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Law & Order: How Much Force Should Police Employ?

The recent chaotic appearance by Mayor Bowser in Southeast to publicly address the epidemic of gun violence in the city, largely in the poorer neighborhoods where jobs and services and amenities are seriously lacking, turned out to be a debacle of the first order. The crowd that joined with the press to (hopefully) hear from the Mayor an announcement of a real plan to deal with this was extremely disappointed, as was evidenced by the frustration that clearly boiled over.

Bowser informed the crowd that her plan is not “about arresting black men . . . but [about] how we can save their lives.” So far, so good. But, right after issuing that assurance, she revealed her plan that, as the highly respected long-time and insightful Washington Post columnist Courtland Milloy wrote, she “contradicted nearly everything she had just said.” What Milloy was struck by was her emphasis on putting more officers on the streets, giving them increased search and seizure authority and increased spending for things like GPS tracking and surveillance cameras.

But nothing about reaching beyond the obvious to find and employ more innovative approaches that could lead to an awakening of new attitudes and a lessening of despair so prevalent in those communities where prospects for decent jobs and fulfilling lives are absent.

Is calling for an approach that isn’t all about batons and worse along with police state-like technology naïve, “pie-in-the-sky” leftie nonsense or is there actual practicality leading to beneficial results?

Maybe so. We were much heartened by what Courtland Milloy reported in his column about what he heard from Erika Totten, one of the many attending who was wearing a “Black Lives Matter” tee-shirt:

“[She] thought the District could try something similar to the homicide reduction plan in the Northern California city of Richmond. After identifying youths and young adults who were linchpins in the city’s cycle of killing, Richmond paid them a monthly stipend of $300 to $1,000 to follow individually designed therapeutic education and job training programs for 18 months.

“That’s a drop in the bucket when you consider the cost of a single homicide. According to a study published in a 2010 edition of the Journal of Forensic Psychiatry and Psychology, the average cost per murder tops $17 million — when factoring in a variety economic impacts such as autopsies, police investigations, prosecution, incarceration and loss of lifetime earnings and family support.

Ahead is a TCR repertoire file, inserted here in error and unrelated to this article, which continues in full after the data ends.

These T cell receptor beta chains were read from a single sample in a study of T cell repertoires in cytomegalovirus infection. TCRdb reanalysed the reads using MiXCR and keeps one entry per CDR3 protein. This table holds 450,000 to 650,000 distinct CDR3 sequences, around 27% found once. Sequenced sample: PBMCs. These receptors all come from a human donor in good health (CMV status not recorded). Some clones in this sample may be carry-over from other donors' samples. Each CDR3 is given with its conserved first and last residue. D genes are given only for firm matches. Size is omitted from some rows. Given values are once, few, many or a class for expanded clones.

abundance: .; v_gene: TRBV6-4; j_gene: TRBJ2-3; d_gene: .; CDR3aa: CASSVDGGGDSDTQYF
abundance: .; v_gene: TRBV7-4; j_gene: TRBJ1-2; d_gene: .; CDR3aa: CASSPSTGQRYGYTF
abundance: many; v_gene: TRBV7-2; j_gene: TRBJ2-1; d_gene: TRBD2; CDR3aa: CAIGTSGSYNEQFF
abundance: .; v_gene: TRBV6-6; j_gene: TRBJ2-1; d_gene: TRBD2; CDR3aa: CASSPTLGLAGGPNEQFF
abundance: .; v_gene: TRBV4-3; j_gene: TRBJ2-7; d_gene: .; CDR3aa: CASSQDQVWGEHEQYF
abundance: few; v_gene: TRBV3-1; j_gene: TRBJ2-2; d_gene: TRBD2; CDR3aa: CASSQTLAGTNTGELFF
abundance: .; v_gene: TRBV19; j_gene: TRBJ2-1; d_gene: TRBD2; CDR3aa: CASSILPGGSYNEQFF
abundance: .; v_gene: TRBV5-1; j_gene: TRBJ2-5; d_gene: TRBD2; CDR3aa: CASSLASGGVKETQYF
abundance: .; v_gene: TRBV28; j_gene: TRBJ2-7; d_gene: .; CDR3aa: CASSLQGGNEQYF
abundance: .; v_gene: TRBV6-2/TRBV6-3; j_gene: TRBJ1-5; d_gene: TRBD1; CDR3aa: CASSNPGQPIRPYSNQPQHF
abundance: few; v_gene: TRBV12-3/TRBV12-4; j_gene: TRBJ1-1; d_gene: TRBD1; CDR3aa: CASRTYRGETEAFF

“In Richmond, the result has been a 77 percent drop in homicides, from 47 in 2007 to 11 in 2014, according to city officials, not to mention more young black men in college and gainfully employed.”

We think this initiative that seems to be so successful in California, along with other similar ones (if there are any) ought to be seriously studied by the Mayor’s office, relevant DC agencies, and especially the City Council’s judiciary committee which has oversight jurisdiction for public safety matters.

And, in approaching this “assignment” that we urge be taken up, the bureaucrats and politicians ought deeply consider the question, reported by Milloy, that Erika Totten posed to him: “Why does DC always have to be so small-minded, thinking that it takes police to make a community safe?”

Excellent question indeed and it would be our hope that the question not be brushed aside.

Maybe we are not being fair to the Mayor. After all, she did state that her plan does not call for “unfettered authority to basically search anyone, anytime, anywhere.” The also stated that the plan includes “a neighborhood-focused approach that expands the community stabilization” with grants to “accountable community organizations” and to “trusted, effective individual community members who join us.” Pretty vague and, frankly, sounds like the usual DC spreading around the cash to the political buddies. We would be more impressed if the Mayor had offered actual details to show how this would be different from the same old way of doing business in DC.

We join with Courtland Milloy in observing that “the reality [is] she had no plan.”

Now, we don’t want to leave our readers with the impression that MPD officers are of the shoot first, ask questions later school of maintaining law and order as in other cities –- Baltimore and Cleveland come to mind. In fact, we cannot think of cases where MPD officers were in the habit of misusing their weapons by needlessly brandishing guns in the manner we’ve seen in the recent video shown on TV of a policeman –- not from around here — who was with others called to bring order at a pool party being crashed by teens who had not been invited.

Thankfully, our police department and its officers is vastly more professional than what we have seen elsewhere. But the department cannot alone fix the huge underlying problems that lead to all this gun violence. And neither is the answer just getting guns off the streets given that we are surrounded by states where getting guns is so easy and from where they so easily cross a bridge or even a street to immediately be inside our city.